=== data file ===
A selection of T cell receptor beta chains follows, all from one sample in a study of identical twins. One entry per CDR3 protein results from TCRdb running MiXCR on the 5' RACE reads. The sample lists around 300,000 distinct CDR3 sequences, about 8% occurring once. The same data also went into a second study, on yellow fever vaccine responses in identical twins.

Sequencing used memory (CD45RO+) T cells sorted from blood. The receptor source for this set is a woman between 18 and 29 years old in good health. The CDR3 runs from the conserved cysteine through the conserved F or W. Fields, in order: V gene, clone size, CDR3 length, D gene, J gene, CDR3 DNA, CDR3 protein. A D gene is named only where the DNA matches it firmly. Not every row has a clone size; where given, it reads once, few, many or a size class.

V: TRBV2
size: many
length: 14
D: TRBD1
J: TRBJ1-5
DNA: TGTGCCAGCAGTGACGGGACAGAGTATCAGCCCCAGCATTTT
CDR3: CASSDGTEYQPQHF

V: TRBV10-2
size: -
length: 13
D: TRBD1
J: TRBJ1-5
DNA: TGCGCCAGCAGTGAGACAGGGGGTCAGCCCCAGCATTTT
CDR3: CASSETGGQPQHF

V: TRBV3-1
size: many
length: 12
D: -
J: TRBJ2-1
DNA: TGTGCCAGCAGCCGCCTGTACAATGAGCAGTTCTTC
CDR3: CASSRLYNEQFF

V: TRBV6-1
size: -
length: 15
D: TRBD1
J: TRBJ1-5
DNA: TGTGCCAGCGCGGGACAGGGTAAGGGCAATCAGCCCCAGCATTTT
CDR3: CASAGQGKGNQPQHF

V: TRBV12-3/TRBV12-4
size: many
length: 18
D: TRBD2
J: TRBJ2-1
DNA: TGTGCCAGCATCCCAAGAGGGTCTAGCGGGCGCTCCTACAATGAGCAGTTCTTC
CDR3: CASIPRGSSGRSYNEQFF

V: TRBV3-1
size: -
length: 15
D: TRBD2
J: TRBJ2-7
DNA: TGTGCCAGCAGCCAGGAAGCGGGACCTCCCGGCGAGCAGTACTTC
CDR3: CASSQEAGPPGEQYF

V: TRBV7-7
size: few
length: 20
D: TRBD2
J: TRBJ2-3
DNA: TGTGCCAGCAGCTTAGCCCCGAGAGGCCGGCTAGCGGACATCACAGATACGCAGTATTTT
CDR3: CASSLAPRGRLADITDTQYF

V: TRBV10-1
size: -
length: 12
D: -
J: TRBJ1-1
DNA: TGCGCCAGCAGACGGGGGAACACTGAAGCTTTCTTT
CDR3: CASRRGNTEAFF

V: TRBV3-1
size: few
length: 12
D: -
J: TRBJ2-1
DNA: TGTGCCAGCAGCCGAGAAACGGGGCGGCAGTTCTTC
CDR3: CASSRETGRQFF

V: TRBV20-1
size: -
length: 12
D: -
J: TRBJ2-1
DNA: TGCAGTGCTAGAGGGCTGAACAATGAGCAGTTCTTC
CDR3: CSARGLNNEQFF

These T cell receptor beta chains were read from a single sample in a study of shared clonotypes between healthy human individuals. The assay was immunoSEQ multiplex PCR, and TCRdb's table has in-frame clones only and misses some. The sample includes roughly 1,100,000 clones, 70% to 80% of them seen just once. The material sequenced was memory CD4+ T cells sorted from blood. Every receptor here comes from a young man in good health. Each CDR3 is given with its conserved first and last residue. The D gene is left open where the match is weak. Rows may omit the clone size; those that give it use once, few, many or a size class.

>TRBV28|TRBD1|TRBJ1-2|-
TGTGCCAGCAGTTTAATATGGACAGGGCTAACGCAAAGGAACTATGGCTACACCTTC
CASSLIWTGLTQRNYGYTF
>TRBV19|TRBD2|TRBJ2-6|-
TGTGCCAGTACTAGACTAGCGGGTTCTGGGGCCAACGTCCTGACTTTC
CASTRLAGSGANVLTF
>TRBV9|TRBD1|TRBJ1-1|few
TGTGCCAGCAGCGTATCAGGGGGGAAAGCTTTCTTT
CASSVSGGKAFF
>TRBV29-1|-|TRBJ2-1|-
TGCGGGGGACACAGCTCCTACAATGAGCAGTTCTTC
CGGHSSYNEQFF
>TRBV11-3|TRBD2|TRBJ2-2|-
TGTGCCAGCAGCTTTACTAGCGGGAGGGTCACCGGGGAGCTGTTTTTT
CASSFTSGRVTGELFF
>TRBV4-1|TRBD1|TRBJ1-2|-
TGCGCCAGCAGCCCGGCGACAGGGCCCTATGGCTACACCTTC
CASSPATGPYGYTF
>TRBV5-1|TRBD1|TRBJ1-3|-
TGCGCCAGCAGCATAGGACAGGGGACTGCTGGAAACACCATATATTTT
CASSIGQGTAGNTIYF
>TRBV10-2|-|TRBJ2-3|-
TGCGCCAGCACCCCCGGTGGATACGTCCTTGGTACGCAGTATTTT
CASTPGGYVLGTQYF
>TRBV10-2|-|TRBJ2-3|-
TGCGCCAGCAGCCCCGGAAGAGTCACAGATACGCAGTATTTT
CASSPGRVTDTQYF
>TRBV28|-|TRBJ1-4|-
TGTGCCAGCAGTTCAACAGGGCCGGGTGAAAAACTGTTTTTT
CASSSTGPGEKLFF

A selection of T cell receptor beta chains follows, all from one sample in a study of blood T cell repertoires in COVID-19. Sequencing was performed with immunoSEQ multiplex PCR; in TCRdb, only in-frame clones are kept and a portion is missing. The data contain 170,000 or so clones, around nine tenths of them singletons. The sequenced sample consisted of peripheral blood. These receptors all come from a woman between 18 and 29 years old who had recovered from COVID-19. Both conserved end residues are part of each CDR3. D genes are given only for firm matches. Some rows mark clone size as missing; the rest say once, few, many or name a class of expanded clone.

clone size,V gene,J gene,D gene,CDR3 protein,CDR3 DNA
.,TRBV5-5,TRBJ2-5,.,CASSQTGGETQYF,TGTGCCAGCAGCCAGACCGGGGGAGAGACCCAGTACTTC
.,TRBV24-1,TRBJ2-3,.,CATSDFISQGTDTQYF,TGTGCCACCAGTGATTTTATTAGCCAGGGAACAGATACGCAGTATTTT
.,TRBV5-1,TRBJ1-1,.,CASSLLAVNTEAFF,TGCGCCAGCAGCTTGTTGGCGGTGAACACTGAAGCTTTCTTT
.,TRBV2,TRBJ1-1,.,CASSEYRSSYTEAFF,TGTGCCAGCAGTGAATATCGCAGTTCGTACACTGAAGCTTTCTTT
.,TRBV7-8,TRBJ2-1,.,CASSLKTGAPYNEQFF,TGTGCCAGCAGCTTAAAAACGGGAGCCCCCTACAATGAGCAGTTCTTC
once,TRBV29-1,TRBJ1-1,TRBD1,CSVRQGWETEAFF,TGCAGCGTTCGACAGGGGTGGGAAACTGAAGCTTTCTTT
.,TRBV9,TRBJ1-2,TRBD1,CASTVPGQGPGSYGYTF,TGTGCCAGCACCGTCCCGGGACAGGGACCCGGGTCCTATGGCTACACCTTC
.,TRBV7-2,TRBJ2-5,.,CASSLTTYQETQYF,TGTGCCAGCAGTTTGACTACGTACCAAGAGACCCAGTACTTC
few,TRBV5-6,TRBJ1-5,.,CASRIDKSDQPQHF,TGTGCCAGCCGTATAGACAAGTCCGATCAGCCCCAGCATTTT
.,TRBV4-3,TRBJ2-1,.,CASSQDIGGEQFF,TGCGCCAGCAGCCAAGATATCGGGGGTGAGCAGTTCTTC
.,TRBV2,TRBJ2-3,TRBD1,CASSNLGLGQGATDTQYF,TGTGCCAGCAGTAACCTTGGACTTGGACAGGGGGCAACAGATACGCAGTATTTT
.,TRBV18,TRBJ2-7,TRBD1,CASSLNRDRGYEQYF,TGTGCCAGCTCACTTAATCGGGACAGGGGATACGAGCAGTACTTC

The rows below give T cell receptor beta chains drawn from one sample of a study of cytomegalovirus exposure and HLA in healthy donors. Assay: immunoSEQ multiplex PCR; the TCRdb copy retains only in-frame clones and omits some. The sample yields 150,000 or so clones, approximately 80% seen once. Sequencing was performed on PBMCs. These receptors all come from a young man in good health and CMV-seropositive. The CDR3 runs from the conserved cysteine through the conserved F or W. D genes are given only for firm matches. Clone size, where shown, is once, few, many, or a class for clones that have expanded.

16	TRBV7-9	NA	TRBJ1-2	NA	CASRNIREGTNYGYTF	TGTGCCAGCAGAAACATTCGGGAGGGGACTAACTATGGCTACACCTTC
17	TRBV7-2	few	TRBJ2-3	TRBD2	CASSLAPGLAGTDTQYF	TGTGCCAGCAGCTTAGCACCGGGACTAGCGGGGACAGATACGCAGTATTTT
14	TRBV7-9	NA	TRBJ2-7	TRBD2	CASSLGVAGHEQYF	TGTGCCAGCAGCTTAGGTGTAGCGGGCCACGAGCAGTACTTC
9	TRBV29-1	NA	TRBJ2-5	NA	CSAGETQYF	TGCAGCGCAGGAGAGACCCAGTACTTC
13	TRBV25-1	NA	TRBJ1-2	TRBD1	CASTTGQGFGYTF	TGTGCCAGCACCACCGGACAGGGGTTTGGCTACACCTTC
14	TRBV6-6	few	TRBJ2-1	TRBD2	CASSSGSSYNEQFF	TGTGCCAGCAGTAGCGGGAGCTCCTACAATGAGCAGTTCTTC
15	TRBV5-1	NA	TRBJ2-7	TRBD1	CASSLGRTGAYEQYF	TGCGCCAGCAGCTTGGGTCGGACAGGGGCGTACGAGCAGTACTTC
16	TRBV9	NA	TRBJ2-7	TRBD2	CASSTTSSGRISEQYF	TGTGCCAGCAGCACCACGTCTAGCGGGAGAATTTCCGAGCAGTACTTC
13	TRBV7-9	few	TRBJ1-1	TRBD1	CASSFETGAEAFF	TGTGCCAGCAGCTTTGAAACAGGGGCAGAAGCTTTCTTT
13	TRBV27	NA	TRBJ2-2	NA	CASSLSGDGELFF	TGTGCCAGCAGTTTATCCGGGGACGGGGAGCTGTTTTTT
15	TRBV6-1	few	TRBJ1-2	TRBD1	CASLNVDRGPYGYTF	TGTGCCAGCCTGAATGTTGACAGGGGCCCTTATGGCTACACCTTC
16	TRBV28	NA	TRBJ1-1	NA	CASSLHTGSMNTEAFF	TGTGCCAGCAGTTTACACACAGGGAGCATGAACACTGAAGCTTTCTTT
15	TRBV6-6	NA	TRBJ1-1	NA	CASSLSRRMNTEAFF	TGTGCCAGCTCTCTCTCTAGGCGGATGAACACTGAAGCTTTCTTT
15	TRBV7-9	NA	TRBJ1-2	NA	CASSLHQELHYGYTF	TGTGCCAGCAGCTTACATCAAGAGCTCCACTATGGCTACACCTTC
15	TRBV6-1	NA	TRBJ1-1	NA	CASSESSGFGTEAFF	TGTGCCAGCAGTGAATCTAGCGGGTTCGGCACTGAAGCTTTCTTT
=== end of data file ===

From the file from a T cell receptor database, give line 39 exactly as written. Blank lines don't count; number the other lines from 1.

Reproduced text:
size: -